The United States and Australia should abandon the TPP and focus their efforts on trade deals that take a prudent approach to market access. Mark Kauzlarich/Reuters.

Why Trump is right – and wrong – about killing off
the TPP

Elizabeth Thurbon UNSW Australia & Linda Weiss University of Sydney

President-elect Donald Trump is right: the Trans-Pacific Partnership (TPP) is a damaging deal, and deserves to be killed off. But he tells a half truth about why the trade accord among a dozen Pacific Rim nations is a bad deal. In Trump’s view, trade agreements like NAFTA have allowed developing countries to “steal” American manufacturing jobs and decimate the well-waged middle class. This is why he says that America should reject the TPP.

But shifting the blame for American joblessness and stagnant incomes obscures the more complex, largely home-grown pressures that led U.S. companies to offshore manufacturing production to low-wage jurisdictions. Promising to tear up certain trade deals and impose tariffs on imports (chiefly from China and Mexico) will do very little if anything to reverse the problem.

TORTURE. Newtown grafitti. flickr cc.

Why is torture so widely practised?

Brian Johnstone

National and international law prohibits torture. These laws are based on a consensus that torture is immoral. However, as Amnesty International reports, at least 81 world governments currently practice torture. US president-elect Donald Trump has publicly favoured waterboarding. Why do governments engage in torture, and why do their supporters accept this?

Pope Francis during Armenian President Serzh Sragsyan’s official visit to Vatican City, Italy. PAN Photo. flickr cc.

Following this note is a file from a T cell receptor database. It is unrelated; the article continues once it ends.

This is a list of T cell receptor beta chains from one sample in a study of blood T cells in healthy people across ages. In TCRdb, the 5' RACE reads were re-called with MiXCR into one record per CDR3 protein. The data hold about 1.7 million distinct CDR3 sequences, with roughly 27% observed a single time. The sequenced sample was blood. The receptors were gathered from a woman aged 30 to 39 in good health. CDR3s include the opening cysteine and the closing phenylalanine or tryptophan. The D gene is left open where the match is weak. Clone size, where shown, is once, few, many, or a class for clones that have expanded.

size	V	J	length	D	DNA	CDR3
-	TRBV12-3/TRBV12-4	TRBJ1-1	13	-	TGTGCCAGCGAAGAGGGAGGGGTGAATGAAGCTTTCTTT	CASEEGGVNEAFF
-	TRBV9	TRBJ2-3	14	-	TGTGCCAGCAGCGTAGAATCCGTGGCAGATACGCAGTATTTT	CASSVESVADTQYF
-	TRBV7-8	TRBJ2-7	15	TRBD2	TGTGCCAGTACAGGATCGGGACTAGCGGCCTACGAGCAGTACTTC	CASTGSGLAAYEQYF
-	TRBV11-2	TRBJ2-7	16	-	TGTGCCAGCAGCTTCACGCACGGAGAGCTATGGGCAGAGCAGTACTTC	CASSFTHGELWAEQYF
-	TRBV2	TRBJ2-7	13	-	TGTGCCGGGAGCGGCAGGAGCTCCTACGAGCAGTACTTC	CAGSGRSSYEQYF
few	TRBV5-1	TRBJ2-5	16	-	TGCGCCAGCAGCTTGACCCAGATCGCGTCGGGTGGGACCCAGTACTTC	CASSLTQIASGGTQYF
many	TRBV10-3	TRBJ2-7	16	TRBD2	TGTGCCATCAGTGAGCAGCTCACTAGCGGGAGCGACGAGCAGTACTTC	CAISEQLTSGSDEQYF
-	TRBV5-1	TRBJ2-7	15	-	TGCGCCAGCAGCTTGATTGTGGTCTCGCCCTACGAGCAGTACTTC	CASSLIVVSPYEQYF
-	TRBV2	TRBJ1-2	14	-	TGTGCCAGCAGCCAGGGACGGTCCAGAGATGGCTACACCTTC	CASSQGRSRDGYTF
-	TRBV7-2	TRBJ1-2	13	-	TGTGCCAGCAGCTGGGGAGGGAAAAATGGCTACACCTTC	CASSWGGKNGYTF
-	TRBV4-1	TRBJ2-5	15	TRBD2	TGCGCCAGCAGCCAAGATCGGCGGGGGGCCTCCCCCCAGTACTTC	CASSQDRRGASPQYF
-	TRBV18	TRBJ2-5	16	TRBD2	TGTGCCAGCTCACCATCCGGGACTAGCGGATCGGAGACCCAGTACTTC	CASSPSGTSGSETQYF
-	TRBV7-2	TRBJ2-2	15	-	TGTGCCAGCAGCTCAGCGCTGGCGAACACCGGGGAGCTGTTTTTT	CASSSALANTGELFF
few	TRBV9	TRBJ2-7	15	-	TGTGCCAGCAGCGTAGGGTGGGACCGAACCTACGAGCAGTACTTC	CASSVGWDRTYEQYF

Pope Francis’s message to Aboriginal & Torres Strait Islander people

Sherry Balcombe Coordinator
Aboriginal Catholic Ministry Victoria

Pope Francis has been a breath of fresh air for people around the world, and especially for us in Australia. He has spoken of us all attending to the most disadvantaged, and he has done so in his own actions. He is leading the way. Pope Francis wrote, ‘This anniversary of Pope John Paul II’s address at Alice Springs in 1986 affords me the happy opportunity to express my deep esteem for the Aboriginal and Torres Strait Island people, and for your ancient cultural heritage’.

SPC Videos

Josh Cullinan in the Age

New union to challenge ‘shoppies’ after massive wages scandal

Courtesy the Age.


Barrie Cassidy’s
children in parliament

Courtesy Facebook.

Serious about social justice?

Consider study at Yarra Theological Union (YTU), or at other colleges within the University of Divinity in Melbourne. Undergraduate to higher degrees. Auditing also possible. YTU units include :

  • Justice & Human  Rights
  • The History of Catholic Social Thought & Movements
  • Equity & Sustainability: Pope Francis & Social Reform
  • Major Issues in Contemporary Moral Theology
  • Comparative Study of Religions
  • Social Teaching & Aboriginal Australians

Contact the Dean of Studies Yarra Theological Union 98 Albion Road Box Hill 3128  |  |  03 9890 3771.

Download the YTU handbook and a list of other University of Divinity colleges.